Tension escalates between U.K.-Spain over Gibraltar

There is a sudden spike in the Anglo-Spanish conflict over Gibraltar as Spain has threatened to impose border charges and close airspace which can turn into a form of economic blockade of the peninsula.

Where is Gibraltar?

Screenshot_5Gibraltar, less than six square kilometres, is a limestone outcrop at the mouth of the Mediterranean. The Rock- as it is popularly known – is a British Overseas Territory, although Spain, which it borders, also claims sovereignty. The people who live there are British citizens but they run their own affairs under a chief minister.

How Gibraltar is governed?

Gibraltar is a self-governing territory in all matters – including taxation – except foreign policy and defence, which are in the hands of the UK government.

Strategic Importance of Gibralatar:

It is strategically important as located at the mouth of the Mediterranean only 20km (12 miles) from the north coast of Africa. It has a NATO base, including a port and airstrip. 

What is the UK-Spain-Gibraltar conflict?

The conflict over the sovereignty of Gibraltar is not new but has been for centuries. It is this conflict which has manifested itself in the form of a dispute over fishing rights. Both Spain and Gibraltar have claimed jurisdiction over the waters off the Rock, and both sides have complained about breach into what they claim are their waters. Both nations have also invoked environmental laws in a bid to strengthen their claims.

The tension between the two sides escalated when Gibraltar – without prior notice- dropped concrete blocks into the bay to create an artificial reef to encourage sea life to flourish in what it sees as its marine reserve. Spain claimed that it has contravened its own environmental laws and damaged its fishing industry, because Spanish fishing nets were in danger of catching on the concrete reef blocks.

What Spain has threatened to do?

Spain has imposed more rigorous border checks at the crossing point between Spain and Gibraltar which led to extremely long traffic queues. Spain is also contemplating introducing a 50 euro (£43) fee to cross the border, which is at Spain’s southern tip and has also threatened to close its airspace to flights heading to Gibraltar. The Spanish tax authorities can launch an investigation into property owned by around 6,000 Gibraltarians in neighboring parts of Spain and the law can be changed so that online gambling companies operating from Gibraltar have to use Spanish servers if they want to operate in Spain, thus coming under Madrid’s taxation regime. Spain can also stop concrete and other materials being brought in through the border for the building of the reef.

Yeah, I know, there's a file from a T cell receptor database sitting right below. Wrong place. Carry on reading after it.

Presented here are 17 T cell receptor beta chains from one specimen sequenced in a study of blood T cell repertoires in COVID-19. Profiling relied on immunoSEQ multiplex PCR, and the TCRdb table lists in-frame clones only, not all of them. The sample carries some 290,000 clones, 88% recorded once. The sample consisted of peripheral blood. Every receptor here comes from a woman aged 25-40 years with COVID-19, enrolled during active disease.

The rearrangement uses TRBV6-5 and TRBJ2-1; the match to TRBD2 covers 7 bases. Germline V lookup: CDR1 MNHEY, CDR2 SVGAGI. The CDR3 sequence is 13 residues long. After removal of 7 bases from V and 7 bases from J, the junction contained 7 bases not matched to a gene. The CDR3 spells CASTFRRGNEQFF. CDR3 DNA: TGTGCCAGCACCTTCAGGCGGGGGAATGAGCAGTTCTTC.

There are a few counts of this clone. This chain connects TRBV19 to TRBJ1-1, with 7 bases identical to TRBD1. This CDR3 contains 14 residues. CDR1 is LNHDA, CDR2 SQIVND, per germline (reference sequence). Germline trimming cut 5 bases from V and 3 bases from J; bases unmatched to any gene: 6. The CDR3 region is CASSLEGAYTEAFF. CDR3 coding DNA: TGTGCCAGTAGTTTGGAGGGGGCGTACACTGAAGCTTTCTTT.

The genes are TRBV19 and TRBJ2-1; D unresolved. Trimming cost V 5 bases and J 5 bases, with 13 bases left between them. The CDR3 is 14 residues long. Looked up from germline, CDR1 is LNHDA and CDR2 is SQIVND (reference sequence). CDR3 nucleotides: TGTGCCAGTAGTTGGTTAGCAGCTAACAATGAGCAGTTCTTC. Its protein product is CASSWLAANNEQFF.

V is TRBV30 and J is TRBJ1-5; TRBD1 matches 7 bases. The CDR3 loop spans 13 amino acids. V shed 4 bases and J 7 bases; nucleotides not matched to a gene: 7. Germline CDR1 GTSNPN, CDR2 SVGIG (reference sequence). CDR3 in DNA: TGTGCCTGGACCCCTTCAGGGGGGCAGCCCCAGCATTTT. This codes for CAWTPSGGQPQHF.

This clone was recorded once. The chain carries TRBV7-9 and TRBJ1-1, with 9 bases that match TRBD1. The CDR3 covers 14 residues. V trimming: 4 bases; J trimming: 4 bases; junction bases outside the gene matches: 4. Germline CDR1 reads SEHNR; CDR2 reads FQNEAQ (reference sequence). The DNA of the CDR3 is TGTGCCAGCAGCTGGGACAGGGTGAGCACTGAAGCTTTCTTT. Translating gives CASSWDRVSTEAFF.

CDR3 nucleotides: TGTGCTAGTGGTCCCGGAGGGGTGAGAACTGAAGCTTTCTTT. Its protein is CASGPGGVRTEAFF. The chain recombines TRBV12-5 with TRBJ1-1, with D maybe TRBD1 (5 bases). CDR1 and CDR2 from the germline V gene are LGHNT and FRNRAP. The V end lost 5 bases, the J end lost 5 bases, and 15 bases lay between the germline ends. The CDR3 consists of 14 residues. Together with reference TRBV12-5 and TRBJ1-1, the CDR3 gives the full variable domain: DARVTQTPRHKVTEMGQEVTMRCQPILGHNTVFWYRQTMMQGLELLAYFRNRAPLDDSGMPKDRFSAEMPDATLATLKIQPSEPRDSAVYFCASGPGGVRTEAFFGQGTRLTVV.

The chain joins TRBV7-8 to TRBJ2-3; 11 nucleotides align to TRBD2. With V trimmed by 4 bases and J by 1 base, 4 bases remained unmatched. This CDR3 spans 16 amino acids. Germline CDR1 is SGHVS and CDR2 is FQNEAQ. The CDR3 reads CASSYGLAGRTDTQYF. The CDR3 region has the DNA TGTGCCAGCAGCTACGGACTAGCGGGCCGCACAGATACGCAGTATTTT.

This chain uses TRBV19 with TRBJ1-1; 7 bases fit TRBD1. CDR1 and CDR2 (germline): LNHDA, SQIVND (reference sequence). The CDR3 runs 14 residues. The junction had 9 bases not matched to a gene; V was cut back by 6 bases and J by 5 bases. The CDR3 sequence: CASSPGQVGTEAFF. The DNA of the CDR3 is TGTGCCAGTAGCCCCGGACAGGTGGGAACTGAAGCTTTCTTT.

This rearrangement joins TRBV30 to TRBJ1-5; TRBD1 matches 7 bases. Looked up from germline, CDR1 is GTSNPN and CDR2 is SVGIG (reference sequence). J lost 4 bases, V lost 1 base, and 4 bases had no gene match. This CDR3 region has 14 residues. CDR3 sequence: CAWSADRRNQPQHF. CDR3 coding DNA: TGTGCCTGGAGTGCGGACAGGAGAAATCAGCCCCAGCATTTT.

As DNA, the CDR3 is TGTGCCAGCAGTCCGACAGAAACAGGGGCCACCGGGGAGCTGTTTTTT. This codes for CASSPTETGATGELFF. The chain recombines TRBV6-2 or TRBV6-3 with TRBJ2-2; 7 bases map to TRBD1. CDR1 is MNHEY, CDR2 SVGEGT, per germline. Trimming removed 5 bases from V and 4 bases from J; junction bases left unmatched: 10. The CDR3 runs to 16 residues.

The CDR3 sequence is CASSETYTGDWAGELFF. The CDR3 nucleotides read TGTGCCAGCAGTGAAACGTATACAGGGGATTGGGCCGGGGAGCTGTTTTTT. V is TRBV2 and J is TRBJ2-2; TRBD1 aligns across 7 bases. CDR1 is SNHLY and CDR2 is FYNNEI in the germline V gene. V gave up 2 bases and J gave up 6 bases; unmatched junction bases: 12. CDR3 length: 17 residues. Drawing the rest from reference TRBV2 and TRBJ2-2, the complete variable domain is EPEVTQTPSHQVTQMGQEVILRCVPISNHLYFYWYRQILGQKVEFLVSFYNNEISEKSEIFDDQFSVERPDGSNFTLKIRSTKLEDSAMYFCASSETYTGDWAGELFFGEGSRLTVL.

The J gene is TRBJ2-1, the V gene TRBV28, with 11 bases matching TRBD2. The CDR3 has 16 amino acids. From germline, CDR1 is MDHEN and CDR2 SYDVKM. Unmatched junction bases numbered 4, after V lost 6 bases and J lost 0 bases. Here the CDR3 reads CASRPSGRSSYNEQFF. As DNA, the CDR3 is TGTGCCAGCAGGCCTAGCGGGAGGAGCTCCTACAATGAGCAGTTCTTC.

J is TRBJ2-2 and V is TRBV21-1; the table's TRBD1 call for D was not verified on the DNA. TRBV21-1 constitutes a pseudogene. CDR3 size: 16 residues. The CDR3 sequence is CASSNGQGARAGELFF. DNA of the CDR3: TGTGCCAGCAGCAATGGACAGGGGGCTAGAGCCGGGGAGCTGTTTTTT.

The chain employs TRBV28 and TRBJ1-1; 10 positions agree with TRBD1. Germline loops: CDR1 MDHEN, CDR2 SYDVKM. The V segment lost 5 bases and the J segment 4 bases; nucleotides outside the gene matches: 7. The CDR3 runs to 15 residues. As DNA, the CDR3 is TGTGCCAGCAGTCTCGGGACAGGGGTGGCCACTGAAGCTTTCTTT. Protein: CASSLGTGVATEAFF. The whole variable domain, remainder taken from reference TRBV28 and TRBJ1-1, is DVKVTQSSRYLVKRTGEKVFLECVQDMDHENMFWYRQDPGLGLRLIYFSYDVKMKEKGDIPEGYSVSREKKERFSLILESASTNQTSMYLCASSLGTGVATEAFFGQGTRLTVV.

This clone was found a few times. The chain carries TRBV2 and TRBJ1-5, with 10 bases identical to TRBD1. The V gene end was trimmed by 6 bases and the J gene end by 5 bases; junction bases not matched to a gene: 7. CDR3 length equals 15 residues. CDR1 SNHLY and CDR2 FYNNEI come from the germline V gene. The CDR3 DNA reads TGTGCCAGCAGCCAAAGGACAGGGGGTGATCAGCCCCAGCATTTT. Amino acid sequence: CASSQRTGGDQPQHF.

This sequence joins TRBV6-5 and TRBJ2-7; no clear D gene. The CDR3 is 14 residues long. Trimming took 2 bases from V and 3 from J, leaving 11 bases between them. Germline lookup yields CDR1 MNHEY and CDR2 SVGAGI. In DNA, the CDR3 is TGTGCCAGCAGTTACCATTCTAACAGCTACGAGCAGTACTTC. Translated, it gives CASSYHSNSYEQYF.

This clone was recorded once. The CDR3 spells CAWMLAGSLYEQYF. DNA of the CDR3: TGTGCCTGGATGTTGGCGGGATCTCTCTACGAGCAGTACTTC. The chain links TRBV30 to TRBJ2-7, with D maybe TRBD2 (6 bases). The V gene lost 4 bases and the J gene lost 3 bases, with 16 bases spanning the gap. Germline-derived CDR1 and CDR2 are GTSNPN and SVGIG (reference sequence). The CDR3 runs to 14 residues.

Is fishing the only issue annoying Spain?

No. Apart from fishing there are other issues too. There is considerable traffic between Spain and the Rock, including people who cross the border daily to live and work, but Madrid alleges that the border is being abused. Other problems include Cigarette smuggling and circumventing of Spanish residency taxes as Spain see it a corporate tax haven which allows companies and wealthy individuals to avoid paying millions.

Is this conflict over Gibraltar new?

No. The conflict has continued for centuries. First Spain fought Moorish invaders. Then it lost Gibraltar to an Anglo-Dutch force in 1704. The Spanish, despite formally ceding it to London in the 1713 Treaty of Utrecht, have wanted it back ever since. Under Franco, Spain cut Gibraltar off by sealing its frontier.

In 1984 the Spanish and UK governments started negotiations, but the process eventually crumbled over Spain’s demands that the territory should revert to full Spanish sovereignty after 50 years of shared control. However, the border was reopened in 1985.

The Cordoba Agreement:

The Cordoba Agreement was signed in 2006 between the governments of Spain, the UK and Gibraltar. The pact included deals on issues like border crossings and access for flights. It also committed them to a tripartite forum for regular talks, but Madrid is not happy to abide by it.

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